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Friday, April 4th 2014

Cartographer Bill Rankin decided to explore the many maps of the Midwest, compiling them all into a single image. The final result included more than the census Bureau’s 12 states. It even included other countries.

Wednesday, April 2nd 2014

A deep history of maps and navigation, from the ancient Polynesians to the pinpoint GPS on your smart phone now and the pinpoint tracking to come. Among the guests on this episode of the NPR show OnPoint: Hiawatha Bray, technology reporter for the Boston Globe. His new book is “You Are Here: From The Compass To GPS, the History and Future of How We Find Ourselves.” (@watha) David Petersen, vice president of mobile advertising at YP, a search and advertising company. (@djpetersen) Udi Dagan, founder of Split, the “anti-social” app.

Thursday, March 13th 2014
by Adena Schutzberg

Jules White, Assistant Professor of Computer Science in the Department of Electrical Engineering and Computer Science at Vanderbilt University served as a guest editor of the February Special Issue of the Proceedings of the IEEE on the topic of augmented reality (AR). He explains the value of computer vision technology, ponders the role Google Glass will play and provides some counterexamples to the idea that AR is a solution in search of a problem.

Wednesday, March 5th 2014
by Joe Francica

Janine Benyus is the author of Biomimicry: Innovation Inspired by Nature and founder of Biomimicry 3.8. She recently spoke at the Geodesign Summit in Redlands, Califorinia where she discussed how nature and biological phenomenon might contribute to the design and sustainability of the built environment. Editor in chief Joe Francica discussed the concept of biomimicry and what geospatial professionals can learn from nature's problem-solvers.

Tuesday, February 25th 2014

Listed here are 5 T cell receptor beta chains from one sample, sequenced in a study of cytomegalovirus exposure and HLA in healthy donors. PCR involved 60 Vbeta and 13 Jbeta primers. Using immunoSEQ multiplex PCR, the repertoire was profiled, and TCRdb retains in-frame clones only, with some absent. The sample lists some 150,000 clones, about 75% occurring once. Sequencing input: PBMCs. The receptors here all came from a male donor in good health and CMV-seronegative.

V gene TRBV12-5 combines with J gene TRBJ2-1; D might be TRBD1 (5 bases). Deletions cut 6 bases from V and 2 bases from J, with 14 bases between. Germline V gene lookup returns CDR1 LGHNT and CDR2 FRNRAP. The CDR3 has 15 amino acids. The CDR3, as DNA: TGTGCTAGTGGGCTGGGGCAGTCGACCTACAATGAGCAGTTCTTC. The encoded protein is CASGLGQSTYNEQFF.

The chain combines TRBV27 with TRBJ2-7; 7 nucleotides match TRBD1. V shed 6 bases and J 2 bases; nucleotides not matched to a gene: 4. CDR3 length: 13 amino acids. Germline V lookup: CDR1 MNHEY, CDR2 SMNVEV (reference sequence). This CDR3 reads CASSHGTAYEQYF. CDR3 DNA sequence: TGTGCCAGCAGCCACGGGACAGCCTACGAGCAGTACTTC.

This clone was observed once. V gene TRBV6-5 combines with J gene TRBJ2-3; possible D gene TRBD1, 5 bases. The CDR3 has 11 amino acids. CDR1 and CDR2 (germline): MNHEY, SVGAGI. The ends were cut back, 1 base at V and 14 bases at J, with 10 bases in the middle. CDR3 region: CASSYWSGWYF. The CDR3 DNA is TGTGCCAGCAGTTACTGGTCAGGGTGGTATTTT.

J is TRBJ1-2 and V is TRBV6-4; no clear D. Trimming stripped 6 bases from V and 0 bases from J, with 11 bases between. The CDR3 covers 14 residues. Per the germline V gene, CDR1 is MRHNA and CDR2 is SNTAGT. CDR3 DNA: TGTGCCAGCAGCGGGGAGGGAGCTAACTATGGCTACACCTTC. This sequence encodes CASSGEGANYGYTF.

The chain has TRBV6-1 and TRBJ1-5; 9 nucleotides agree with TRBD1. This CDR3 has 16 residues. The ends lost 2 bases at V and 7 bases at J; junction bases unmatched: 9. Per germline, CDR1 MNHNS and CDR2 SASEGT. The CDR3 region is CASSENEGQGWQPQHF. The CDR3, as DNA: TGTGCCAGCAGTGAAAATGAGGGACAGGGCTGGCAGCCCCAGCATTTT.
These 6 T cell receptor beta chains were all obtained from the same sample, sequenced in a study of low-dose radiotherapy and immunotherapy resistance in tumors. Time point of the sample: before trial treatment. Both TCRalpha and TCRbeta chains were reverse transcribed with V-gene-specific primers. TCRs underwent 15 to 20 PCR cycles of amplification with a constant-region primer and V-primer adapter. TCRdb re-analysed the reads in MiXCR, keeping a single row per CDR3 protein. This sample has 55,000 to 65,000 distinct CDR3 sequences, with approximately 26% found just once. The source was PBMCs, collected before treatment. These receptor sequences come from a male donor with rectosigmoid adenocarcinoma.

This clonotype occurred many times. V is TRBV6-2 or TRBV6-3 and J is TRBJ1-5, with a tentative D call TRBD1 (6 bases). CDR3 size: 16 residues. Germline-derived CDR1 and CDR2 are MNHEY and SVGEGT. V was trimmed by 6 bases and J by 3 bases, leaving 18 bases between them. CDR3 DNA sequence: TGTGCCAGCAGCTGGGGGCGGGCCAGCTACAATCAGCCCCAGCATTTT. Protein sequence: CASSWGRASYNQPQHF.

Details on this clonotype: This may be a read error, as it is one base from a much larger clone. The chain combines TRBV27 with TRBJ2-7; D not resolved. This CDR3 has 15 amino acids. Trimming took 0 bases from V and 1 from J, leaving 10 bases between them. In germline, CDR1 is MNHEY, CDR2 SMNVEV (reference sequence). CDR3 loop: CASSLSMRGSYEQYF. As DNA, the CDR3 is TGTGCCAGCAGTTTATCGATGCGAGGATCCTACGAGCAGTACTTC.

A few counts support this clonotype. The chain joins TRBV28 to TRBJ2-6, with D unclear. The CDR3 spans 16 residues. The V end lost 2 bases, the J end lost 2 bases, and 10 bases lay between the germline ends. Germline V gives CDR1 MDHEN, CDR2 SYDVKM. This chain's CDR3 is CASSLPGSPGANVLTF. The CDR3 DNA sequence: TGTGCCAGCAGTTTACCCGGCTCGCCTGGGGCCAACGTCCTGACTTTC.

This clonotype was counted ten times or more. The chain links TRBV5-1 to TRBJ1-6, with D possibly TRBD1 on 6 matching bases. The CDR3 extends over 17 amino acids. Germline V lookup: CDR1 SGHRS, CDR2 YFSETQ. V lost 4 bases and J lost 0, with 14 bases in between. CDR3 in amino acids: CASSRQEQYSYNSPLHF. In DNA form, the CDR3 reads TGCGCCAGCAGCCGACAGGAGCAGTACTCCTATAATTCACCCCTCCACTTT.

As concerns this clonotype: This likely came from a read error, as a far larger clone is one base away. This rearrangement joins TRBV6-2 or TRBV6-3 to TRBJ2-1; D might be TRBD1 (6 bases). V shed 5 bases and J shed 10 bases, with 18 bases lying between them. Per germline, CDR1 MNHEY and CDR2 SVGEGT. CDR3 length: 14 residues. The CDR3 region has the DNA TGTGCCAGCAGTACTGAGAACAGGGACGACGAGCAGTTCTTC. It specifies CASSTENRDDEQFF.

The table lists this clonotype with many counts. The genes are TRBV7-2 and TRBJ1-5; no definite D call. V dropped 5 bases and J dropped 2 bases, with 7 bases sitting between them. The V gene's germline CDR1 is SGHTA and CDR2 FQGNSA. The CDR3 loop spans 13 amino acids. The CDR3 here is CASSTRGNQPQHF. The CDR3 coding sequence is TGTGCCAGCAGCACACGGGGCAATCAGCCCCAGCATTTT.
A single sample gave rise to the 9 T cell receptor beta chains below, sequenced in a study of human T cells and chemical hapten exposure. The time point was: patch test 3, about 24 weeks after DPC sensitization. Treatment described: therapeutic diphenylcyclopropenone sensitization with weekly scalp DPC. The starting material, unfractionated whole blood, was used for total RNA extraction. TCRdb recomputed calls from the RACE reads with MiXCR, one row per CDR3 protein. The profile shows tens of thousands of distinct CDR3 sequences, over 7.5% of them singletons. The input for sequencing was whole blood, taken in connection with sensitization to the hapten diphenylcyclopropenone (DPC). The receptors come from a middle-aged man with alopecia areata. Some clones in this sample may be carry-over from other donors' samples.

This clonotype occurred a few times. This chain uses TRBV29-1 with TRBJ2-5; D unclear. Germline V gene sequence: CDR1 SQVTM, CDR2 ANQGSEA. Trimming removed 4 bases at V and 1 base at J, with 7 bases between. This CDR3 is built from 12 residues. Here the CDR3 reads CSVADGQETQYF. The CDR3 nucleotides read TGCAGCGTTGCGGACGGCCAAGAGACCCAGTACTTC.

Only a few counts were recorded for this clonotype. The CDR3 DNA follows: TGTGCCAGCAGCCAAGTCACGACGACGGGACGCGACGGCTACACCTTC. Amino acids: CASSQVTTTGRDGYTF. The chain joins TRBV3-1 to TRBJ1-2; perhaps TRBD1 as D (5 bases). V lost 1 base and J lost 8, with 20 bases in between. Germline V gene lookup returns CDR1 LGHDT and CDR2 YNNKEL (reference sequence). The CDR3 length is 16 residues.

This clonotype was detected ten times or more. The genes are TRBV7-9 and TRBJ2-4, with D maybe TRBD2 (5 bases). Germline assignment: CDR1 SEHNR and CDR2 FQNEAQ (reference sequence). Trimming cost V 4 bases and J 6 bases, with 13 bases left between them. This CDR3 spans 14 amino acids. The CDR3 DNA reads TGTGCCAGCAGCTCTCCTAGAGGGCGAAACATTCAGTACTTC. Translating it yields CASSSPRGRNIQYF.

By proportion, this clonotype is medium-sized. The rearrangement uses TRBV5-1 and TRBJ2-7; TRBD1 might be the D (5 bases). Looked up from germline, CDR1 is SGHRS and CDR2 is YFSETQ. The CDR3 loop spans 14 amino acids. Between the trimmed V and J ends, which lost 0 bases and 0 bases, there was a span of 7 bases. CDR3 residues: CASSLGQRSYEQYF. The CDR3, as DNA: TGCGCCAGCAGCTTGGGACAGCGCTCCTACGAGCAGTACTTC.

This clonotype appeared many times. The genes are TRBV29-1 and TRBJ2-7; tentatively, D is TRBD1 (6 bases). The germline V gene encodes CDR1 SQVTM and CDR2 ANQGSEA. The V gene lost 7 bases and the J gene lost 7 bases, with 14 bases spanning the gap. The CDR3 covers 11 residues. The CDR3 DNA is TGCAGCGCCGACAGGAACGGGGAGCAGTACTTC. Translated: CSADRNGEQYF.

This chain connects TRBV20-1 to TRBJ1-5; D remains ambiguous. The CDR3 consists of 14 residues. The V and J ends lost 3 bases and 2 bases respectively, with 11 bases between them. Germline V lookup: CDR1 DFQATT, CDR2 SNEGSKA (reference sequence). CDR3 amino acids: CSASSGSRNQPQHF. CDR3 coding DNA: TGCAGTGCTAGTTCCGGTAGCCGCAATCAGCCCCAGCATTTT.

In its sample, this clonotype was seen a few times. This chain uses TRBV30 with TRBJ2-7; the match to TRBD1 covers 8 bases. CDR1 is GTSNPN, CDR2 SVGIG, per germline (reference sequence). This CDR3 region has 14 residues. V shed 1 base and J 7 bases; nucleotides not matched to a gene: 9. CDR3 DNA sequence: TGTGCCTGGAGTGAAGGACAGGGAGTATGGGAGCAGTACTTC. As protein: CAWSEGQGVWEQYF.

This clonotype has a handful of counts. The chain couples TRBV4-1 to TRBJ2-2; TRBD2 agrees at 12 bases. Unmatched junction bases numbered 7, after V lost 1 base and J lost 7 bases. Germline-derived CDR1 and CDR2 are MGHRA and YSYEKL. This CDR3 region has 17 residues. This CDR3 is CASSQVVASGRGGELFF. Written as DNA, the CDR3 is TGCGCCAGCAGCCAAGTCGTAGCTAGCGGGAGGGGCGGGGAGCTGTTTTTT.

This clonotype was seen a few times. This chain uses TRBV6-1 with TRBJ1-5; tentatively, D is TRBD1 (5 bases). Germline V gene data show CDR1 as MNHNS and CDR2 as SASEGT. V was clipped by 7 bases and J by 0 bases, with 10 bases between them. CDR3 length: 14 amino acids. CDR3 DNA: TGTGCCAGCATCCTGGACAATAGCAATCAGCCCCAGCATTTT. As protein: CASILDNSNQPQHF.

From On the Media (NPR): A rash of state laws considered or passed in 2013 seek to rein in drone surveillance. They offer a patchwork of restrictions that seem to reflect the particular culture, or business interests, of individual states. Bob talks with Margot Kaminski, executive director of the Information Society Project and a lecturer at Yale Law School, who has surveyed the legal landscape and noticed a trend.

Wednesday, February 19th 2014

Lauren Hood works with Loveland Technologies, a company which developed a new way of mapping Detroit. They call it "blexting" – sending teams throughout the city to text pictures and descriptions of blight to a database. Hoods says in a few months, that data will be available as an app for anyone to access, or correct. Image: One of the tens of thousands of abandoned houses in Detroit via Wikipedia, public domain.

Thursday, February 13th 2014

Roger Tomlinson, the man widely regarded as the father of GIS — Geographic Information Systems — has died at age 80. Tomlinson's 1960s innovation, using computer software to overlay different types of maps on top of one another, revolutionized industry and government. Photo by Directions Magazine

Friday, February 7th 2014

Why do states have strong concentrations of liberals and conservatives? Why isn't there more mixing? New research explores the answer to these questions.

Friday, January 24th 2014

A historical tour through health mapping from WHYY's new health, science and innovation program, The Pulse. Taunya English was at the Esri Health GIS Conference this fall in Boston.

Wednesday, November 27th 2013

The BBC Click podcast interviews Patrick Meier who is on his way to The Philippines about the crowdsourced response to the typhoon.

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